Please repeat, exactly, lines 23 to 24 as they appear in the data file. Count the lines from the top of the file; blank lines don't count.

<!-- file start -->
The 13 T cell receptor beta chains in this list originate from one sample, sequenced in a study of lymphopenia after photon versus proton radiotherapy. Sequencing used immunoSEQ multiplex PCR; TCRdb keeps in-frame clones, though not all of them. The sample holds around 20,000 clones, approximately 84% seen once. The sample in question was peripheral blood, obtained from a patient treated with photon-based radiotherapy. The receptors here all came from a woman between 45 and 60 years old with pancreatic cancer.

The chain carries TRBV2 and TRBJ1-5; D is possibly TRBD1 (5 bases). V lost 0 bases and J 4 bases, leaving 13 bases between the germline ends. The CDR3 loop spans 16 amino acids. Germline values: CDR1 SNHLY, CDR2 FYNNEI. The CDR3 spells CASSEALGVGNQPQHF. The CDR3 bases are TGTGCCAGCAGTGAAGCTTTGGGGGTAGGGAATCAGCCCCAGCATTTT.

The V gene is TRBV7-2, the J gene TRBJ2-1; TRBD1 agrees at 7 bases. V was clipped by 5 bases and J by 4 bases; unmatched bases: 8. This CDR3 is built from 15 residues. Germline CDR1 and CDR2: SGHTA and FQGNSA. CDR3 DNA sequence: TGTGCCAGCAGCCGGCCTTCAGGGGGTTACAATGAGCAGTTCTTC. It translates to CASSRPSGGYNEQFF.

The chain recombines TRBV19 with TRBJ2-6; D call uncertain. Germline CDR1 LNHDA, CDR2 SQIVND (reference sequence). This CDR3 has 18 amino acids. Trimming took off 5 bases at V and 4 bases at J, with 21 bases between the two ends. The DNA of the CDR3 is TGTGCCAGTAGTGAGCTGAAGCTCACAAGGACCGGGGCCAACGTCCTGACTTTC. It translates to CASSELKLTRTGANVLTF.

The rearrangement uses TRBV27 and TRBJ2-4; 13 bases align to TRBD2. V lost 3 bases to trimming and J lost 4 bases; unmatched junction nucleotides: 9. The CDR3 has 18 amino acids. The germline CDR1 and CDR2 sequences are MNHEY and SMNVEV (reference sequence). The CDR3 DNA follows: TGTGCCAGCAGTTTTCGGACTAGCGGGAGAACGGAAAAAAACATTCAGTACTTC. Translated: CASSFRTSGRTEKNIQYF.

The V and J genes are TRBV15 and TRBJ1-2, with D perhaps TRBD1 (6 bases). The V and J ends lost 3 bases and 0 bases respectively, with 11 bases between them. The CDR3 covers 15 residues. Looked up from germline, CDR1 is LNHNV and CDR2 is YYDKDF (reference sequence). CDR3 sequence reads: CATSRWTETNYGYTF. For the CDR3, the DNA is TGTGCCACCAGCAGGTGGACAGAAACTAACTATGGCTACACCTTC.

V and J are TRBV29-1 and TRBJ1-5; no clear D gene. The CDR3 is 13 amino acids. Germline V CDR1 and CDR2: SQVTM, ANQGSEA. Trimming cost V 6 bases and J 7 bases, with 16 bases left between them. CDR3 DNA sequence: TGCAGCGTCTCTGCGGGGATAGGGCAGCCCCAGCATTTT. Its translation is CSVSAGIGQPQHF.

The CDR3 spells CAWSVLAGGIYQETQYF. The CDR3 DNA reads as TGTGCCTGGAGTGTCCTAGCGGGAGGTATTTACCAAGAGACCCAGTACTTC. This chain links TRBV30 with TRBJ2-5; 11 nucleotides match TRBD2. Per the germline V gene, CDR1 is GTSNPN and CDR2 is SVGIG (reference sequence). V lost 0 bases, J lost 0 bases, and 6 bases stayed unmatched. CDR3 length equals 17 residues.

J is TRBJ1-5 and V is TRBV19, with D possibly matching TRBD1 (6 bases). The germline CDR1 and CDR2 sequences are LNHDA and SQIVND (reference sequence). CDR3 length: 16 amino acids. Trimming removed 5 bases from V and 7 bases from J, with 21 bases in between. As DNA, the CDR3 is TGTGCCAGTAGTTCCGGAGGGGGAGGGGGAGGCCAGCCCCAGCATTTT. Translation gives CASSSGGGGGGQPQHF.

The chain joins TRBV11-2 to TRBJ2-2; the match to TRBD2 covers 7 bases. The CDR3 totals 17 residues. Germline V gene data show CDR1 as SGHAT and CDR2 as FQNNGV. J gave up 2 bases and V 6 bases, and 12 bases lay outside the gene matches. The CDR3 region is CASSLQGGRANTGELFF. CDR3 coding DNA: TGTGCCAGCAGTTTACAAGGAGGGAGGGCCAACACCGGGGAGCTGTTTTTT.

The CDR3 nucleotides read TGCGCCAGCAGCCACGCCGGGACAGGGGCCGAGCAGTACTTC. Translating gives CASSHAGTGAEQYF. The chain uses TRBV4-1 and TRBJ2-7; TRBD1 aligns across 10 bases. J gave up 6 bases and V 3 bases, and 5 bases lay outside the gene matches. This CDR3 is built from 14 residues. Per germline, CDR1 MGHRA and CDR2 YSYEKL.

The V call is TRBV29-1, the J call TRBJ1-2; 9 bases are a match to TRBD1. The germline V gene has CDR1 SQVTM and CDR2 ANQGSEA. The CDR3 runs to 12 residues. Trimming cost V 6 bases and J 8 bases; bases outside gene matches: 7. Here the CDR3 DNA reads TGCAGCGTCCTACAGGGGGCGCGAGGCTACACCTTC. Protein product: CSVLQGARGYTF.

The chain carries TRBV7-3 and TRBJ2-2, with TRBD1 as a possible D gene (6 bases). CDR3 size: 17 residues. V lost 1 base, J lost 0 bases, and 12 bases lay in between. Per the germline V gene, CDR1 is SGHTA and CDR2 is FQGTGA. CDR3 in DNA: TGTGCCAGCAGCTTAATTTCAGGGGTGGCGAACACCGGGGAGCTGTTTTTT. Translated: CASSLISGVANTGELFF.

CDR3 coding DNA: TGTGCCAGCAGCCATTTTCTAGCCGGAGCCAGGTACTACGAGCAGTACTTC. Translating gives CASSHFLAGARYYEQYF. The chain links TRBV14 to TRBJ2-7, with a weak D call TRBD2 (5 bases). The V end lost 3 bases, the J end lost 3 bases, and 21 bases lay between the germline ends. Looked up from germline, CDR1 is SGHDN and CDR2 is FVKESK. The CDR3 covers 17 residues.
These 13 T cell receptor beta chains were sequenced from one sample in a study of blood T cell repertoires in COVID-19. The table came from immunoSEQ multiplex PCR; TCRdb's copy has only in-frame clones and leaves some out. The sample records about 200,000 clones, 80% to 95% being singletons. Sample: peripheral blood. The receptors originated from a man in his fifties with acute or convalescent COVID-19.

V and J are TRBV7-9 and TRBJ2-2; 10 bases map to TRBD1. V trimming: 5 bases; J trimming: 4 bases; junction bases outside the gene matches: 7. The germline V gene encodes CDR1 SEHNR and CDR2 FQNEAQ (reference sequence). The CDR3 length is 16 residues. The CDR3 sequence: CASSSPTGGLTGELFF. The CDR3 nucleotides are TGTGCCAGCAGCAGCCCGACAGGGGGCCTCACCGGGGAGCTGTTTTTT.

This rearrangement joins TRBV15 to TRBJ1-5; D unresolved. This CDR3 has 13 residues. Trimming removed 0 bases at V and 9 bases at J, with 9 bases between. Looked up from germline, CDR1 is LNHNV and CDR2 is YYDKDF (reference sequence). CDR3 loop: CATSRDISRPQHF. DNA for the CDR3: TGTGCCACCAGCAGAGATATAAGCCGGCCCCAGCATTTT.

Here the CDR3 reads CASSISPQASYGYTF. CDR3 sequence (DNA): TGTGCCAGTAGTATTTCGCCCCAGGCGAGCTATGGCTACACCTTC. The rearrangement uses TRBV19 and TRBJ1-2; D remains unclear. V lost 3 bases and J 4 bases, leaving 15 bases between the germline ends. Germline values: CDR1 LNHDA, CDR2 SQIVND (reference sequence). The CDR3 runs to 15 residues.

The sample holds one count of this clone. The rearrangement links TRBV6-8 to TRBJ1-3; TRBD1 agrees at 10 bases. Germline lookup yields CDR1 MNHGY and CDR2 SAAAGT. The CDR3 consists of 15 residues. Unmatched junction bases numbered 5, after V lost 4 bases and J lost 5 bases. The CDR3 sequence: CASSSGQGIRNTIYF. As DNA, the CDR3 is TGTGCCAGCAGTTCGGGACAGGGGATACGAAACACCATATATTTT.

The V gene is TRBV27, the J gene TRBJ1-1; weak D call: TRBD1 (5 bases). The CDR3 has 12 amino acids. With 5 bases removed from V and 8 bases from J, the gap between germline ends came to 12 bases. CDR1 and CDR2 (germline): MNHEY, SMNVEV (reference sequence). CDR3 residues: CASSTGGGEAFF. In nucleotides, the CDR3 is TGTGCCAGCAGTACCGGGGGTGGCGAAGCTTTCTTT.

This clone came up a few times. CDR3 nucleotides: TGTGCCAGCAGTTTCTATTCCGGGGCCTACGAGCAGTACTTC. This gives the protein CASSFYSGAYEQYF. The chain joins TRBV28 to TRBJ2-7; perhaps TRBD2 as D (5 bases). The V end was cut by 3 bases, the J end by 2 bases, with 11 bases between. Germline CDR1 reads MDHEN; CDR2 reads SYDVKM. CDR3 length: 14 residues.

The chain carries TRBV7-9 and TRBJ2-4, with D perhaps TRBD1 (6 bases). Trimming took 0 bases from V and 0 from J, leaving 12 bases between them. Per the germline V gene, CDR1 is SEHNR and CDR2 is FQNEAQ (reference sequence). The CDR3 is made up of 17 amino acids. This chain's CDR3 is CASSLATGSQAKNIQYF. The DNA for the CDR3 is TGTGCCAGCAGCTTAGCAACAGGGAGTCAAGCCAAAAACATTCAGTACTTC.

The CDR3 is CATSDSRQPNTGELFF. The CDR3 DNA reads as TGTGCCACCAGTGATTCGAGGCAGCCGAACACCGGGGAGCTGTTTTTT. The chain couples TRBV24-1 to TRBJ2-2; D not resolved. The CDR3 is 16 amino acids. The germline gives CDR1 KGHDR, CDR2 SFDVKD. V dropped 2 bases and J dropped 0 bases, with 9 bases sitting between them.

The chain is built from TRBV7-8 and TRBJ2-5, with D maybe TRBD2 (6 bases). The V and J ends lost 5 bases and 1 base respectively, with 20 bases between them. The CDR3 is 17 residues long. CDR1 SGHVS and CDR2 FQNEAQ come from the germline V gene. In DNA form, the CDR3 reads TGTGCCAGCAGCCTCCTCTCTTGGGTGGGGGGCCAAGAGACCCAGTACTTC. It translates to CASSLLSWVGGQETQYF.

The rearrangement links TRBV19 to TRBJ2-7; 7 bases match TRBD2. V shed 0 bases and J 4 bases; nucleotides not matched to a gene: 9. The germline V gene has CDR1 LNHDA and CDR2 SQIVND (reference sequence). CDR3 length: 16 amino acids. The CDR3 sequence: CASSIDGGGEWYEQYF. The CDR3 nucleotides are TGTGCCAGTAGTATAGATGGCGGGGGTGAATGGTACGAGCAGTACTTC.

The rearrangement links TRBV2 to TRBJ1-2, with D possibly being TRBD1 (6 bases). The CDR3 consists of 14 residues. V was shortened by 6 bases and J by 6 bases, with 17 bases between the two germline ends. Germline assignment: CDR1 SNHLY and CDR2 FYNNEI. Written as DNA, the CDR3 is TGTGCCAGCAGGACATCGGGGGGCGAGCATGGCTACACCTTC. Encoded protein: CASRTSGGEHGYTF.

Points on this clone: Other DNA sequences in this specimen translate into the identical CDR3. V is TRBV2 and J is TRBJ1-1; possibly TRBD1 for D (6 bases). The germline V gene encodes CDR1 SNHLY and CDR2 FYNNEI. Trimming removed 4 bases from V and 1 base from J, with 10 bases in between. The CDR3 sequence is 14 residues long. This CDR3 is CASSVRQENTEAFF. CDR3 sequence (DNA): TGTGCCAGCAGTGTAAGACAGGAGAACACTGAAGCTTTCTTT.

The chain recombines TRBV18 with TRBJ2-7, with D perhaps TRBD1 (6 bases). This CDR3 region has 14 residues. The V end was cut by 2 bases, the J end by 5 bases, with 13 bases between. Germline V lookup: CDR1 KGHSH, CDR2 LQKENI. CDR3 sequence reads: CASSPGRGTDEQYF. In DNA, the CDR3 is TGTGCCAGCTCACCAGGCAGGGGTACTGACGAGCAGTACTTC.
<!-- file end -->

The CDR3 is CATSDSRQPNTGELFF. The CDR3 DNA reads as TGTGCCACCAGTGATTCGAGGCAGCCGAACACCGGGGAGCTGTTTTTT. The chain couples TRBV24-1 to TRBJ2-2; D not resolved. The CDR3 is 16 amino acids. The germline gives CDR1 KGHDR, CDR2 SFDVKD. V dropped 2 bases and J dropped 0 bases, with 9 bases sitting between them.

The chain is built from TRBV7-8 and TRBJ2-5, with D maybe TRBD2 (6 bases). The V and J ends lost 5 bases and 1 base respectively, with 20 bases between them. The CDR3 is 17 residues long. CDR1 SGHVS and CDR2 FQNEAQ come from the germline V gene. In DNA form, the CDR3 reads TGTGCCAGCAGCCTCCTCTCTTGGGTGGGGGGCCAAGAGACCCAGTACTTC. It translates to CASSLLSWVGGQETQYF.